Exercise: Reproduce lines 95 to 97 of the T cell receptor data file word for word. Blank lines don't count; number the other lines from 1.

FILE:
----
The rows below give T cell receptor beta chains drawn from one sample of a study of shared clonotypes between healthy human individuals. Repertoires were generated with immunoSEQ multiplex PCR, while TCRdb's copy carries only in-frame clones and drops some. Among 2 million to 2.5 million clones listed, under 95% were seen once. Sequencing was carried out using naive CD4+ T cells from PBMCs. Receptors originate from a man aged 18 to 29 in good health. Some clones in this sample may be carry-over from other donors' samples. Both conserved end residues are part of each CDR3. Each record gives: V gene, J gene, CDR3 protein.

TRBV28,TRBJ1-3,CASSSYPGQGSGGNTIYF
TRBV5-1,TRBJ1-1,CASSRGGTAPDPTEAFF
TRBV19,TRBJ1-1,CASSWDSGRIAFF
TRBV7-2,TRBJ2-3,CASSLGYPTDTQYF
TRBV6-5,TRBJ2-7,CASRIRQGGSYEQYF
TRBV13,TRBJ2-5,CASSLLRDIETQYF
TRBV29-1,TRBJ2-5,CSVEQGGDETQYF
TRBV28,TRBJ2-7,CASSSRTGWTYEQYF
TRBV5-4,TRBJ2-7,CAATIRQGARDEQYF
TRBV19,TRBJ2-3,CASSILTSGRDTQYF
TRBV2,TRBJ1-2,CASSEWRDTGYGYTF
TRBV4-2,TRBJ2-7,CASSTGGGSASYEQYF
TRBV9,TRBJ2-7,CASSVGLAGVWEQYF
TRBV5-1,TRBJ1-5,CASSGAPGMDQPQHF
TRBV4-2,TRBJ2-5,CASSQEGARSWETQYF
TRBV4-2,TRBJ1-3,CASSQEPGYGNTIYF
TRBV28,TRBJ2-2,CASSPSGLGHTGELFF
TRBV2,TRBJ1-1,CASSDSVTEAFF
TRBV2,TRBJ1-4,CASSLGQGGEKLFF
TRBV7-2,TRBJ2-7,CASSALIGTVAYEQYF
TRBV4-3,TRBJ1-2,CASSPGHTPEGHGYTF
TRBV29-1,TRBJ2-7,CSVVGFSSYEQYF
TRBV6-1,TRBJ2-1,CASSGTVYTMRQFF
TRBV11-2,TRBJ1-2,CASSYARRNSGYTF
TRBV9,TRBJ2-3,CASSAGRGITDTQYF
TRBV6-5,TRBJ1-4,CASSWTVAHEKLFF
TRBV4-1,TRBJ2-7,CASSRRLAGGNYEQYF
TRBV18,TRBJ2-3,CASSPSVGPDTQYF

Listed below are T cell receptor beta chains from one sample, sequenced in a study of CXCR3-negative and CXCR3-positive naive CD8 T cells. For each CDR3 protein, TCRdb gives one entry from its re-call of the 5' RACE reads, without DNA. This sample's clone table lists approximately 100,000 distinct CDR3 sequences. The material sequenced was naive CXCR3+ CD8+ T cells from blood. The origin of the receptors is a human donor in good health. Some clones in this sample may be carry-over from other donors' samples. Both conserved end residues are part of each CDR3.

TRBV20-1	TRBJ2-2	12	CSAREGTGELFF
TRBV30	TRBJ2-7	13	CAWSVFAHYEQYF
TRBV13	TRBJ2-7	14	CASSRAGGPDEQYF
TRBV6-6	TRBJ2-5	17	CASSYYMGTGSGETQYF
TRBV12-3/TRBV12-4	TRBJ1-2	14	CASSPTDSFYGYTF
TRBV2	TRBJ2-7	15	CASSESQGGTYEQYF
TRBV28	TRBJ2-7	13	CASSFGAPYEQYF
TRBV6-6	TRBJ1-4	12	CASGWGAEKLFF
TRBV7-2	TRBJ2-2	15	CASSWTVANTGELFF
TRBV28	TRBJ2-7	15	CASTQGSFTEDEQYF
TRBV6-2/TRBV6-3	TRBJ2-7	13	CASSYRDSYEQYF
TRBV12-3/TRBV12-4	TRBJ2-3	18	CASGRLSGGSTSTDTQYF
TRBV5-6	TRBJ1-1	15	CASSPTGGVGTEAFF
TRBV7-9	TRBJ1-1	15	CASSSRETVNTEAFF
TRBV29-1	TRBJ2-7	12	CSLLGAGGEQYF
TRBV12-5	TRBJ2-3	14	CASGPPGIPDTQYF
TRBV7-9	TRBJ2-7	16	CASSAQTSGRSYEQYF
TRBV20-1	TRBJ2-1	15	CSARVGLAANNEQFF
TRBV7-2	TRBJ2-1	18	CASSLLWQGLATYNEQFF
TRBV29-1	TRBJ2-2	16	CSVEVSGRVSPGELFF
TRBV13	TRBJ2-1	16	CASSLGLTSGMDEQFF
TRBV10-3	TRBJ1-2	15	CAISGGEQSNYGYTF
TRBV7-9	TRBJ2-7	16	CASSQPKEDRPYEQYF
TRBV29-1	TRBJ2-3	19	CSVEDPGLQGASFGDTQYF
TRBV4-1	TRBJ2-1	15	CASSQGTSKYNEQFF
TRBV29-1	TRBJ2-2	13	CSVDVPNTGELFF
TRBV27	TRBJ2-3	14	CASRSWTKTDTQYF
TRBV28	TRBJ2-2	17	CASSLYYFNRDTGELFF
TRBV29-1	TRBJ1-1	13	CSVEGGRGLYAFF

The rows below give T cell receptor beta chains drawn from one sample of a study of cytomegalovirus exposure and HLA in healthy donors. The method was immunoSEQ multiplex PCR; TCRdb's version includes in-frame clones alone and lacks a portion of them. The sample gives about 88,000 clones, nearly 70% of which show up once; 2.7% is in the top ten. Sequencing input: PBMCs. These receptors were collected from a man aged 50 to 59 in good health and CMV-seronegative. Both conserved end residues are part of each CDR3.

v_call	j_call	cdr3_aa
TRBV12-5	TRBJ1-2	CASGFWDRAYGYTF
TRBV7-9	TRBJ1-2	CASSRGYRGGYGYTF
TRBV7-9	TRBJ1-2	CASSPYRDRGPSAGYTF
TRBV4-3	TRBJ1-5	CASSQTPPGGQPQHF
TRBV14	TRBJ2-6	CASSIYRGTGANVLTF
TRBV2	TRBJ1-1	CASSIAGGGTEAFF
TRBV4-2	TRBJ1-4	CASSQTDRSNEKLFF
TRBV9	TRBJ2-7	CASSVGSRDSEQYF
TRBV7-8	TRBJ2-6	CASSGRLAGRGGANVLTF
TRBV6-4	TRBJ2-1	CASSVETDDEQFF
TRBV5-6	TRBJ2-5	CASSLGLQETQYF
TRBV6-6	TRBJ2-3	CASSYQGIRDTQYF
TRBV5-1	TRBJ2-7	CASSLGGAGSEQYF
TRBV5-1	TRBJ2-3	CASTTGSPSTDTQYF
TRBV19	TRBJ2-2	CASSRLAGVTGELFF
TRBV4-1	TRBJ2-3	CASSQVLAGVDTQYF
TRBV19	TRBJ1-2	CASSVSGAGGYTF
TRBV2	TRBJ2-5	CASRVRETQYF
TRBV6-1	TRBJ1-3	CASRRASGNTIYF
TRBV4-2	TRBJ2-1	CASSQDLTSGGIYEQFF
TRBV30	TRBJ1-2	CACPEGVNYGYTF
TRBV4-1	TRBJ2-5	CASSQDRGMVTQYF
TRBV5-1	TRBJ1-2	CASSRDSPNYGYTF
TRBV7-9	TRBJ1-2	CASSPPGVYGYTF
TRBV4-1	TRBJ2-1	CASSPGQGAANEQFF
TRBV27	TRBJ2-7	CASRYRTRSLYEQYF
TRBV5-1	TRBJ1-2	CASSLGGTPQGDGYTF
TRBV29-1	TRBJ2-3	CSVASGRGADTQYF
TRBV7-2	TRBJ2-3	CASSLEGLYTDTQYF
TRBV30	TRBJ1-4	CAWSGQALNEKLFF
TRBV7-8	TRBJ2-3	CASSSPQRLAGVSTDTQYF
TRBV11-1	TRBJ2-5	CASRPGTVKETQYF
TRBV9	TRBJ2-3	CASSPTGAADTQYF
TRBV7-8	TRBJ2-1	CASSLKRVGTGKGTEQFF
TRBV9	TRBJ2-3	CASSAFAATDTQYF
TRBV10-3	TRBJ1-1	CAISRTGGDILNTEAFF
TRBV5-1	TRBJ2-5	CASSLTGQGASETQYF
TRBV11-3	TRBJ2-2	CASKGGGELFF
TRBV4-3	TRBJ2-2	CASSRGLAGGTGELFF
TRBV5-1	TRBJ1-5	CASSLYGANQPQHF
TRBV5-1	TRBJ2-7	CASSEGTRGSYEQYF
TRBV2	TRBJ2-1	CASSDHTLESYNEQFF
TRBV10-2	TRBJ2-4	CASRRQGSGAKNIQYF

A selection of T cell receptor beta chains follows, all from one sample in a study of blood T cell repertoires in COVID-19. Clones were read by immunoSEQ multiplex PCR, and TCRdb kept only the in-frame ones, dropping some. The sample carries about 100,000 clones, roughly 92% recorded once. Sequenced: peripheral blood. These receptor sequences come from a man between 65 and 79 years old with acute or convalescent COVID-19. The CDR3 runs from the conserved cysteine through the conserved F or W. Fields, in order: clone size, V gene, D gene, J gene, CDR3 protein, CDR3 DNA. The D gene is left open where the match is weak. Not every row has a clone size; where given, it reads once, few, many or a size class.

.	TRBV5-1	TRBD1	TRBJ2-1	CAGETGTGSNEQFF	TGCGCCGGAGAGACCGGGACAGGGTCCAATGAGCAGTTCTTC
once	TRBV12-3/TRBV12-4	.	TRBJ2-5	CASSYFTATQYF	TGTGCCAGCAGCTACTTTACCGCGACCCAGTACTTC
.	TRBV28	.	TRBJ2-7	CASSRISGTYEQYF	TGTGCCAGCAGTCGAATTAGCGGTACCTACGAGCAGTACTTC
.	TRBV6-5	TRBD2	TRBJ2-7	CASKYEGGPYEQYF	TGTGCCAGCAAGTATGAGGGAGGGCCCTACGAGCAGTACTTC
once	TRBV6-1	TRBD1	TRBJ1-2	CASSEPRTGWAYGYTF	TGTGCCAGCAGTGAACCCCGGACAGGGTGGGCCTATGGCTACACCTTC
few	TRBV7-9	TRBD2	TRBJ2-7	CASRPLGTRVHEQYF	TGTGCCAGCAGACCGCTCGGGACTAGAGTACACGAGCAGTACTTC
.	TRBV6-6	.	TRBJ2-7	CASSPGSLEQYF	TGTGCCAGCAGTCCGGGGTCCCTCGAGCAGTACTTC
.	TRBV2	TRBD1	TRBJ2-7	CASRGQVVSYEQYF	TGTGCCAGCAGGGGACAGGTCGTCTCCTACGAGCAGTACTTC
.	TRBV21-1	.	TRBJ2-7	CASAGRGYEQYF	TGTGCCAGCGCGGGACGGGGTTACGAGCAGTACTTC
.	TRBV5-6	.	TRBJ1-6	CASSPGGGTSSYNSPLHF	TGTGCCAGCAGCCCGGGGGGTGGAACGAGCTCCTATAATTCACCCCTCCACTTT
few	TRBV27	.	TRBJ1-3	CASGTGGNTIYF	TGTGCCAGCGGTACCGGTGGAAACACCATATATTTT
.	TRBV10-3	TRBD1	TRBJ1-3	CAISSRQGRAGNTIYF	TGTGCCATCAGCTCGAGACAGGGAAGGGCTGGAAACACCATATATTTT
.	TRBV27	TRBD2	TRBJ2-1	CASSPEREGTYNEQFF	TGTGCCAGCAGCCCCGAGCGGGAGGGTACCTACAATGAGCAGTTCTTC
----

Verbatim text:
TRBV7-8	TRBJ2-1	CASSLKRVGTGKGTEQFF
TRBV9	TRBJ2-3	CASSAFAATDTQYF
TRBV10-3	TRBJ1-1	CAISRTGGDILNTEAFF